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Oscar’s Song Crop Ranges from ‘Simple’ to Complex

This year’s batch of Oscar original song nominees represents quite the motley crew, with an operatic aria on one end of the spectrum and a bumping, post-coital soul track on the other.

“Earned It,” from “Fifty Shades of Grey,” earned first-time nominations for the Weeknd (aka Abel Makkonen Tesfaye, who performs), Ahmad Balshe, Jason Daheala Quenneville and Stephan Moccio.
The slow, sexy waltz plays as Jamie Dornan drives a conflicted Dakota Johnson home after a night of consummation, then reprises at the unresolved close of the film into the credits.

“(Director) Sam Taylor-Johnson wanted a song that had more soul to it, and, more importantly, that was coming from a male perspective,” Moccio says.

The song, which features Moccio on piano, is based on just two chords. Only toward the end does it shift into other harmonic territory, “where the strings kind of go wild,” he says. “That was more the darkness of ‘Fifty Shades.’”

A very different waltz is J. Ralph’s “Manta Ray,” from the doomed-planet documentary “Racing Extinction.” This is Ralph’s second nomination after his song for the 2012 doc “Chasing Ice.”

Ralph collaborated with English singer Antony Hegarty, who wrote the lyrics. This marks Hegarty’s first nomination, and only the second time an openly transgender person has been nominated for an Oscar.
An instrumental version is used throughout the film’s underscore, and the song itself — with lyrics like “and my children are dying now inside me” — debuts over the end credits.

“It’s a wake-up call, and a requiem for these fallen creatures,” says Ralph, who wanted something “arresting and comforting, yet speaks to the infinite sadness with the loss of these species.”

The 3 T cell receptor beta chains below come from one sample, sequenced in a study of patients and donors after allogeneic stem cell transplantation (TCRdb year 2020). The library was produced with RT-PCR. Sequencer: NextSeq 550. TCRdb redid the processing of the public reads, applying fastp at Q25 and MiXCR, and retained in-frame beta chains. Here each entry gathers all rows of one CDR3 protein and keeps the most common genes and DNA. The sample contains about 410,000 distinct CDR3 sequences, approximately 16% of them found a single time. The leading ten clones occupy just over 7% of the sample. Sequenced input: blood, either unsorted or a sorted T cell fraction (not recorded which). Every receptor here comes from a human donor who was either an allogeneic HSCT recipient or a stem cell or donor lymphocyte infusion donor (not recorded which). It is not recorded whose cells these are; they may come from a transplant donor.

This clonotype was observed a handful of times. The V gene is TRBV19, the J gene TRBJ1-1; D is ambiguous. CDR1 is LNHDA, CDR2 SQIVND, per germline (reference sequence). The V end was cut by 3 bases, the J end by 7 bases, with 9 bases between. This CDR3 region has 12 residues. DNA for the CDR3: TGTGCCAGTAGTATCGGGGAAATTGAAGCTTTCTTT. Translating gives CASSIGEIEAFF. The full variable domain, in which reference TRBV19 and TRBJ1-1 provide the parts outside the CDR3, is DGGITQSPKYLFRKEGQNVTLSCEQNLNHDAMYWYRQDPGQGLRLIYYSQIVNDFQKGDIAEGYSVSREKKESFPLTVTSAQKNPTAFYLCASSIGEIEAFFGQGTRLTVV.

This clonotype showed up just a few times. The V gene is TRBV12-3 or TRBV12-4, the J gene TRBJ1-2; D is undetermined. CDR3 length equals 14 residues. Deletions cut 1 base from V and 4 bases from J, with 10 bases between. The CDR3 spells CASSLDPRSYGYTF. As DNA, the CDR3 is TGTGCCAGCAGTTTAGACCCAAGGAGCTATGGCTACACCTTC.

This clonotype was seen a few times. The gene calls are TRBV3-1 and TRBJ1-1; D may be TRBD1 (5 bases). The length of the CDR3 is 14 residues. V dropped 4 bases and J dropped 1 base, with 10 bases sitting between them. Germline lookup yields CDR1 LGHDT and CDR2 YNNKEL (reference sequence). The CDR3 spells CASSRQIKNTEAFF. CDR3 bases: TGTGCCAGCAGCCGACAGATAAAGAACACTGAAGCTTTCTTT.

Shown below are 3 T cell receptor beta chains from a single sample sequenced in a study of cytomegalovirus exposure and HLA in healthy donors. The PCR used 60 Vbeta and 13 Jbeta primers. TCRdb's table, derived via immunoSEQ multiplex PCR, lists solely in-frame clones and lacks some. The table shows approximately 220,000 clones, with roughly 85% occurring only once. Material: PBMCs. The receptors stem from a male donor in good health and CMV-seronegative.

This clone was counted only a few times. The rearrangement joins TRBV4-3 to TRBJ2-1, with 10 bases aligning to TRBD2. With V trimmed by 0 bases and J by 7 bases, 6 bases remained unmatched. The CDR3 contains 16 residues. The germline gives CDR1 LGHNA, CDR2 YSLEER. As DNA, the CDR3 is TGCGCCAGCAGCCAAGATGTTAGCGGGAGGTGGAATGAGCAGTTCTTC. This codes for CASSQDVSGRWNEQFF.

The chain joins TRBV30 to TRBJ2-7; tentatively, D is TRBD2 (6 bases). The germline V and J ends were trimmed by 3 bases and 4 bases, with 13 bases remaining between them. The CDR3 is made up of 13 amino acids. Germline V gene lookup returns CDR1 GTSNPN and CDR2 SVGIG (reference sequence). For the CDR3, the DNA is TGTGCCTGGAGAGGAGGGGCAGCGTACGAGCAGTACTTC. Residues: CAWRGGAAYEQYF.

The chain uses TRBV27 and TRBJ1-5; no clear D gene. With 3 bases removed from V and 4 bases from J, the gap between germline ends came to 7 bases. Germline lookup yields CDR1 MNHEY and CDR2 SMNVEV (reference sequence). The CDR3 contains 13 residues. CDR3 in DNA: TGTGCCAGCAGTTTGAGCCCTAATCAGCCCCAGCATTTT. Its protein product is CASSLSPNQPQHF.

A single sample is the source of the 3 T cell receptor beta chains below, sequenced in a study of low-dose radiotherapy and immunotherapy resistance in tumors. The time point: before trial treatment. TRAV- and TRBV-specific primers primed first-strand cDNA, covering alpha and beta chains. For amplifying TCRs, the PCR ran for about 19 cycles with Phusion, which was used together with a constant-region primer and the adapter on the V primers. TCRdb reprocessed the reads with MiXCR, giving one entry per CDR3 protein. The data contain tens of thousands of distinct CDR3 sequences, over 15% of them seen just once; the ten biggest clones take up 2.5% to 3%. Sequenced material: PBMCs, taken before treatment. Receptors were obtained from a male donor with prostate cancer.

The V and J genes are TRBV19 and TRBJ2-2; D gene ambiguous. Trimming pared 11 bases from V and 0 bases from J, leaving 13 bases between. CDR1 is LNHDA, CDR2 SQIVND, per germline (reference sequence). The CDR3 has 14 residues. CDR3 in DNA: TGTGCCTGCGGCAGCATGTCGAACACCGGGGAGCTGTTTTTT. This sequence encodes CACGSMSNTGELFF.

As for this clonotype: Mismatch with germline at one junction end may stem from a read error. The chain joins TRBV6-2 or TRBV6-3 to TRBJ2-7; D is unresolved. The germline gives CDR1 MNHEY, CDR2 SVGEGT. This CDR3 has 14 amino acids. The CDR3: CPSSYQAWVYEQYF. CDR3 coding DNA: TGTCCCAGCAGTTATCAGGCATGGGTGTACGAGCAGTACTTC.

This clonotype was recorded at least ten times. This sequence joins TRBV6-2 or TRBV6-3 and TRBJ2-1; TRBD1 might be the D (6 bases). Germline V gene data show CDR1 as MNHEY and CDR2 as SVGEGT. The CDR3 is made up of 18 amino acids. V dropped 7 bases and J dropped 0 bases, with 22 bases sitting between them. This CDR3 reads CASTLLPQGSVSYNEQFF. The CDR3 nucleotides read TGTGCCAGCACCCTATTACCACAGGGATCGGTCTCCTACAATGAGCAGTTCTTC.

“Simple Song #3” is the consummation of Paolo Sorrentino’s “Youth,” and was written by the film’s composer, David Lang (receiving his first nomination for one of his rare film projects).

Hints about the song, fictionally written by Michael Caine’s Fred Ballinger, are dropped throughout the film — including a boy practicing it on violin. It all leads to a concert for the queen, where the song is performed onscreen (as credits roll) by opera singer Sumi Jo, violinist Viktoria Mullova and the BBC Concert Orchestra.

“The song has to tell the entire story for (Ballinger),” says Lang, who composed it before the script was finished. “And the optimism of his youth has to be tempered with the incredible disappointment and heartbreak and the bittersweetness of having accomplished things when the person you love isn’t there with you.”

“The Hunting Ground,” a doc about America’s campus rape epidemic, has an anthem in Lady Gaga’s “Til It Happens to You.”

It’s the first nomination for Gaga, who wrote the song with eight-time Oscar nominee Diane Warren. Introduced early as punctuation to one victim’s account of post-rape trauma, the song returns over the closing credits.

“I was very concerned that people would not take me seriously,” admits Gaga, “or that I would somehow add a stigma to it.”

Both Gaga and Warren were victims of sexual assaults themselves and channeled their experience into a rallying cry for victims. It’s “making people feel less alone,” says Warren. “I’m getting notes from people: ‘This song has given me strength … I’m not going to go hide in my closet.’”

“Writing’s on the Wall” joins last year’s winning “Skyfall” in the company of Oscar-nominated Bond songs, and garnered the first nomination for Sam Smith (who performs) and Jimmy Napes.

As per tradition, it accompanies the stylish title sequence (here full of octopus imagery and writhing female bodies). An instrumental arrangement later underscores a hot-blooded, post-bloodshed moment between Bond and Léa Seydoux.

“I wanted to add an element of me into it,” Smith says. “I’m a very sensitive, vulnerable person. All my songs are insanely personal. Something about Daniel Craig, and … the films that he’s been in — you see Bond bleed, you see a kind of rough side of Bond. I wanted to add to that, to create a vulnerability.”

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